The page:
Toyota Motor Corp. will pay a record $17.35 million fine for its failure to report a safety defect to federal officials and for delaying the subsequent recall.
The fine, levied by the National Highway Traffic Safety Administration (NHTSA), is the highest civil penalty relating to recall violations ever paid out to the organization, the Detroit Free Press reports.
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Earlier this year, Toyota amended its 2009 recall adding more than 150,000 2010 model year Lexus RX vehicles to the recall. NHTSA had questioned the timeliness of the recall, noting that federal law requires automakers to notify the agency within five days of determining a safety defect exists.
The agency said it had contacted Toyota in May of this year about a trend in floor mat pedal entrapment in the 2010 Lexus RX350s and that Toyota followed up with a recall the following month. Toyota let NHTSA know as well that it was aware of 63 alleged incidents in which accelerator pedals may have been entrapped by floor mats since 2009, triggering the government’s claim.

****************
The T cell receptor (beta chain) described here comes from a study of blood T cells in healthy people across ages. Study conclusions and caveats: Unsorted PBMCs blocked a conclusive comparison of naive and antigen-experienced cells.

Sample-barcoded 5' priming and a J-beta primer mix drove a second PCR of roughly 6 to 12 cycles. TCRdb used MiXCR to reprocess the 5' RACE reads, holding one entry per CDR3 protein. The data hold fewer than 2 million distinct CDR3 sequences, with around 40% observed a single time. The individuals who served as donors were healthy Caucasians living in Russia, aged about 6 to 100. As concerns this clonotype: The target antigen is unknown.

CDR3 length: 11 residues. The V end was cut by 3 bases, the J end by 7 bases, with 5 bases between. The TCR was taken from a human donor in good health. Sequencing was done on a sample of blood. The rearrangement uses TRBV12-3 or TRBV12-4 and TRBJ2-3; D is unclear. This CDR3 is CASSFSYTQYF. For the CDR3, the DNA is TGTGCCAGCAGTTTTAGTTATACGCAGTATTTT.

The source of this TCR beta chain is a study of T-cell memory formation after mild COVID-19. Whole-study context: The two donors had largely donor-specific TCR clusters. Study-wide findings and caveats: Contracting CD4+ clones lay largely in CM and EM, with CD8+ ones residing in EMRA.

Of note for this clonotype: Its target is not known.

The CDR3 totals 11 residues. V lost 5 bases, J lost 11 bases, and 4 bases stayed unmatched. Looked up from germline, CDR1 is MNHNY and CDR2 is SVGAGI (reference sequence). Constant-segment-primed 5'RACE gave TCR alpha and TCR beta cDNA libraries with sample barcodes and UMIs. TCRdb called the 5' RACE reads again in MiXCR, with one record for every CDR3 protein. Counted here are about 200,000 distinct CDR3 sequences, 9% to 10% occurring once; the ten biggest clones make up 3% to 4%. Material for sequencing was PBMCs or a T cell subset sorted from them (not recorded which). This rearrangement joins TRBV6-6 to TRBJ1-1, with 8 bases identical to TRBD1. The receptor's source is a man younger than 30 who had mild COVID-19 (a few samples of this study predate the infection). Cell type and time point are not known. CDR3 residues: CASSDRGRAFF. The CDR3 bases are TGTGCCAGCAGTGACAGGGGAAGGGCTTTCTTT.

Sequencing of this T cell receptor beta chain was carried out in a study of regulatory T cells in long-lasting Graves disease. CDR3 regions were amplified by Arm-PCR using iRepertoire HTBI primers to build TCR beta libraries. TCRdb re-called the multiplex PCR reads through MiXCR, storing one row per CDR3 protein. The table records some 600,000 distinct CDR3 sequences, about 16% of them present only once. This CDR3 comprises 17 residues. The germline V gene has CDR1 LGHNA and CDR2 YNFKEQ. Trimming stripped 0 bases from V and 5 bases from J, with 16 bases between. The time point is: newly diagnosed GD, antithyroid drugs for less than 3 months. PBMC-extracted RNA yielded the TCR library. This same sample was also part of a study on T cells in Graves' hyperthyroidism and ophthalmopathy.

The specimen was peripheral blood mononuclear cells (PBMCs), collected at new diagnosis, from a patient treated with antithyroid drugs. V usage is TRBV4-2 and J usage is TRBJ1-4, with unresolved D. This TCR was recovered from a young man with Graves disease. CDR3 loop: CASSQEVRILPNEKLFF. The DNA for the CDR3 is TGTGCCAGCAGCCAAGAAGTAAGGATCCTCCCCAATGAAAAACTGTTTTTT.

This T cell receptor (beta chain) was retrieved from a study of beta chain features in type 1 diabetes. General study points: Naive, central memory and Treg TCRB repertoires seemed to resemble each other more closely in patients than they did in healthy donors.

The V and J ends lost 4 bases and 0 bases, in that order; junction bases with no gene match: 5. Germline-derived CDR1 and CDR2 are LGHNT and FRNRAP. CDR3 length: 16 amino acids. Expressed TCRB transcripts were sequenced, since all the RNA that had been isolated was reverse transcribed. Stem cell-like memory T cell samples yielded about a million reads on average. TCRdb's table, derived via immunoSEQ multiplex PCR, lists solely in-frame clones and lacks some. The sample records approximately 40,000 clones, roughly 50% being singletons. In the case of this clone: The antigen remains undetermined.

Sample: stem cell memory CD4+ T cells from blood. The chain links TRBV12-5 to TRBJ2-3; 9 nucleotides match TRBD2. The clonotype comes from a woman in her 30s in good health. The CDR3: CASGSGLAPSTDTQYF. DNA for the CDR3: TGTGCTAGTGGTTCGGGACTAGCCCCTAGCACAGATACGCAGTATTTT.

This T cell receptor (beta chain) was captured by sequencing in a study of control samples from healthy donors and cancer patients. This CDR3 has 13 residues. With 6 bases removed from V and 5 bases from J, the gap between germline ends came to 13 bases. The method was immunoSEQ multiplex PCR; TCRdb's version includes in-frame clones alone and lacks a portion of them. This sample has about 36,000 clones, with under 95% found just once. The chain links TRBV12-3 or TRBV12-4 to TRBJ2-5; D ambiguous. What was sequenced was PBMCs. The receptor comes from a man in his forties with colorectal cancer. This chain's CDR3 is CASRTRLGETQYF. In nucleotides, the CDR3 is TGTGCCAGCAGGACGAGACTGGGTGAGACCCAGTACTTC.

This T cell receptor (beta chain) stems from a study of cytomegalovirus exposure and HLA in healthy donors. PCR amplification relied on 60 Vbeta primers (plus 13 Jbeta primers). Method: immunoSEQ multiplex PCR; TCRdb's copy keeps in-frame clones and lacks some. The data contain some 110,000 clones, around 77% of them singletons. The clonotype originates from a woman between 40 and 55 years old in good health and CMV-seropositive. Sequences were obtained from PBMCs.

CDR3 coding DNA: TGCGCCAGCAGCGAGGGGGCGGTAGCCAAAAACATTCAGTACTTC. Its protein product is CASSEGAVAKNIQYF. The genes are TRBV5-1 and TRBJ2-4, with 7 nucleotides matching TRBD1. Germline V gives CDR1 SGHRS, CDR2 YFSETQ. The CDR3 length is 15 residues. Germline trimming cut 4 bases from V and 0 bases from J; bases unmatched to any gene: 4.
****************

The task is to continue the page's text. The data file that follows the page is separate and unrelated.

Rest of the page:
Toyota is paying the maximum allowable fine for recall delays for the fourth time since 2010, and is doing so without admitting violations to the U.S. Safety Act.
Ray Tanguay, chief quality officer for the company, said Toyota agreed to the settlement "in order to avoid a time-consuming dispute and to focus fully on [its] shared commitment with NHTSA to keep drivers safe."
As the Detroit News reports, the automaker has struggled with the pedal entrapment issue for years, having recalled 7.1 million U.S. vehicles since 2009.
In addition to the fine, Toyota has agreed to monthly meetings with the NHTSA and a series of internal reforms.
Toyota is expected to bring in $9.7 billion in global profits for the fiscal year.
- Jordan Wyant, Michigan Radio Newsroom